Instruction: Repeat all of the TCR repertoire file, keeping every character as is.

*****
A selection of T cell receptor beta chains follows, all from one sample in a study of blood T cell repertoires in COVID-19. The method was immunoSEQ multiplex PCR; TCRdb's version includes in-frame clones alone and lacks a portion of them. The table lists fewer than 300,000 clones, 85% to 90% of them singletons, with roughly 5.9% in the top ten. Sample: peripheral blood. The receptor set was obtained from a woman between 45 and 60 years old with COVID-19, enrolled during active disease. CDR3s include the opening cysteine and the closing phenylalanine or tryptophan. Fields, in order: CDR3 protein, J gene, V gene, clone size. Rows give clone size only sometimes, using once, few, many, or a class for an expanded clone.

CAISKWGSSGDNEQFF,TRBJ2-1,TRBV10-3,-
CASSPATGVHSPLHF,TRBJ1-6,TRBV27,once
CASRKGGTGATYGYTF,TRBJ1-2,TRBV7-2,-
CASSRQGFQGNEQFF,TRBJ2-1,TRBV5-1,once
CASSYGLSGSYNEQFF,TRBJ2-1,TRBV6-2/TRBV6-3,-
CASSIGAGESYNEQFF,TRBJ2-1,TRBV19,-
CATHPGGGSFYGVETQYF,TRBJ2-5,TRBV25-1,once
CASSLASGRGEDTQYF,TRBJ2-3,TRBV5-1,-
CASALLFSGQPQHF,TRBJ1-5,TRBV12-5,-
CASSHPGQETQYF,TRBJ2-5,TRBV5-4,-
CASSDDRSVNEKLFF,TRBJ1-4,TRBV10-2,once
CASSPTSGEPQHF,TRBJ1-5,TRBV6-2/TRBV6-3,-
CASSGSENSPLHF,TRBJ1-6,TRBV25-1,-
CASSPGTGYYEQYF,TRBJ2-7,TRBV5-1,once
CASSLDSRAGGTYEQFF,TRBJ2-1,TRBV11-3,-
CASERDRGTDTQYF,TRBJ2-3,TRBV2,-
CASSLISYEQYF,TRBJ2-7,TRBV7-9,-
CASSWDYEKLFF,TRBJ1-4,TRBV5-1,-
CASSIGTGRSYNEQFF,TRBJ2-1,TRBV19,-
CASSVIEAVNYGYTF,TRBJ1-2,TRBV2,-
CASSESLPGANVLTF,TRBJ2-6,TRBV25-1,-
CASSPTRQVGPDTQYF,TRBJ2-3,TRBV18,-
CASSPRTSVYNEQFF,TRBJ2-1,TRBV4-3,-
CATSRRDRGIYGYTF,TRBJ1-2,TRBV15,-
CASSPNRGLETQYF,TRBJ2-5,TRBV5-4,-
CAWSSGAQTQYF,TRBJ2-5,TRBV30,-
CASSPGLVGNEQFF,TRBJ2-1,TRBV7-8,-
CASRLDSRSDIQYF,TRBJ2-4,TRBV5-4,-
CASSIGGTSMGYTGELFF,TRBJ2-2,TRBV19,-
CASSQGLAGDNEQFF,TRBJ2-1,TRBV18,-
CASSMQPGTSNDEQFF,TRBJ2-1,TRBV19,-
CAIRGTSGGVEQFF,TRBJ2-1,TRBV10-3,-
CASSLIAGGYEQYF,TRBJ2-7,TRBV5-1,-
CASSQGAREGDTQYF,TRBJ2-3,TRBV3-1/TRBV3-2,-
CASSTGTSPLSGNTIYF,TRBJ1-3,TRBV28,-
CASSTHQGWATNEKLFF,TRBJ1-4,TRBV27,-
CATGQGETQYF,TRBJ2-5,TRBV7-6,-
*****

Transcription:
A selection of T cell receptor beta chains follows, all from one sample in a study of blood T cell repertoires in COVID-19. The method was immunoSEQ multiplex PCR; TCRdb's version includes in-frame clones alone and lacks a portion of them. The table lists fewer than 300,000 clones, 85% to 90% of them singletons, with roughly 5.9% in the top ten. Sample: peripheral blood. The receptor set was obtained from a woman between 45 and 60 years old with COVID-19, enrolled during active disease. CDR3s include the opening cysteine and the closing phenylalanine or tryptophan. Fields, in order: CDR3 protein, J gene, V gene, clone size. Rows give clone size only sometimes, using once, few, many, or a class for an expanded clone.

CAISKWGSSGDNEQFF,TRBJ2-1,TRBV10-3,-
CASSPATGVHSPLHF,TRBJ1-6,TRBV27,once
CASRKGGTGATYGYTF,TRBJ1-2,TRBV7-2,-
CASSRQGFQGNEQFF,TRBJ2-1,TRBV5-1,once
CASSYGLSGSYNEQFF,TRBJ2-1,TRBV6-2/TRBV6-3,-
CASSIGAGESYNEQFF,TRBJ2-1,TRBV19,-
CATHPGGGSFYGVETQYF,TRBJ2-5,TRBV25-1,once
CASSLASGRGEDTQYF,TRBJ2-3,TRBV5-1,-
CASALLFSGQPQHF,TRBJ1-5,TRBV12-5,-
CASSHPGQETQYF,TRBJ2-5,TRBV5-4,-
CASSDDRSVNEKLFF,TRBJ1-4,TRBV10-2,once
CASSPTSGEPQHF,TRBJ1-5,TRBV6-2/TRBV6-3,-
CASSGSENSPLHF,TRBJ1-6,TRBV25-1,-
CASSPGTGYYEQYF,TRBJ2-7,TRBV5-1,once
CASSLDSRAGGTYEQFF,TRBJ2-1,TRBV11-3,-
CASERDRGTDTQYF,TRBJ2-3,TRBV2,-
CASSLISYEQYF,TRBJ2-7,TRBV7-9,-
CASSWDYEKLFF,TRBJ1-4,TRBV5-1,-
CASSIGTGRSYNEQFF,TRBJ2-1,TRBV19,-
CASSVIEAVNYGYTF,TRBJ1-2,TRBV2,-
CASSESLPGANVLTF,TRBJ2-6,TRBV25-1,-
CASSPTRQVGPDTQYF,TRBJ2-3,TRBV18,-
CASSPRTSVYNEQFF,TRBJ2-1,TRBV4-3,-
CATSRRDRGIYGYTF,TRBJ1-2,TRBV15,-
CASSPNRGLETQYF,TRBJ2-5,TRBV5-4,-
CAWSSGAQTQYF,TRBJ2-5,TRBV30,-
CASSPGLVGNEQFF,TRBJ2-1,TRBV7-8,-
CASRLDSRSDIQYF,TRBJ2-4,TRBV5-4,-
CASSIGGTSMGYTGELFF,TRBJ2-2,TRBV19,-
CASSQGLAGDNEQFF,TRBJ2-1,TRBV18,-
CASSMQPGTSNDEQFF,TRBJ2-1,TRBV19,-
CAIRGTSGGVEQFF,TRBJ2-1,TRBV10-3,-
CASSLIAGGYEQYF,TRBJ2-7,TRBV5-1,-
CASSQGAREGDTQYF,TRBJ2-3,TRBV3-1/TRBV3-2,-
CASSTGTSPLSGNTIYF,TRBJ1-3,TRBV28,-
CASSTHQGWATNEKLFF,TRBJ1-4,TRBV27,-
CATGQGETQYF,TRBJ2-5,TRBV7-6,-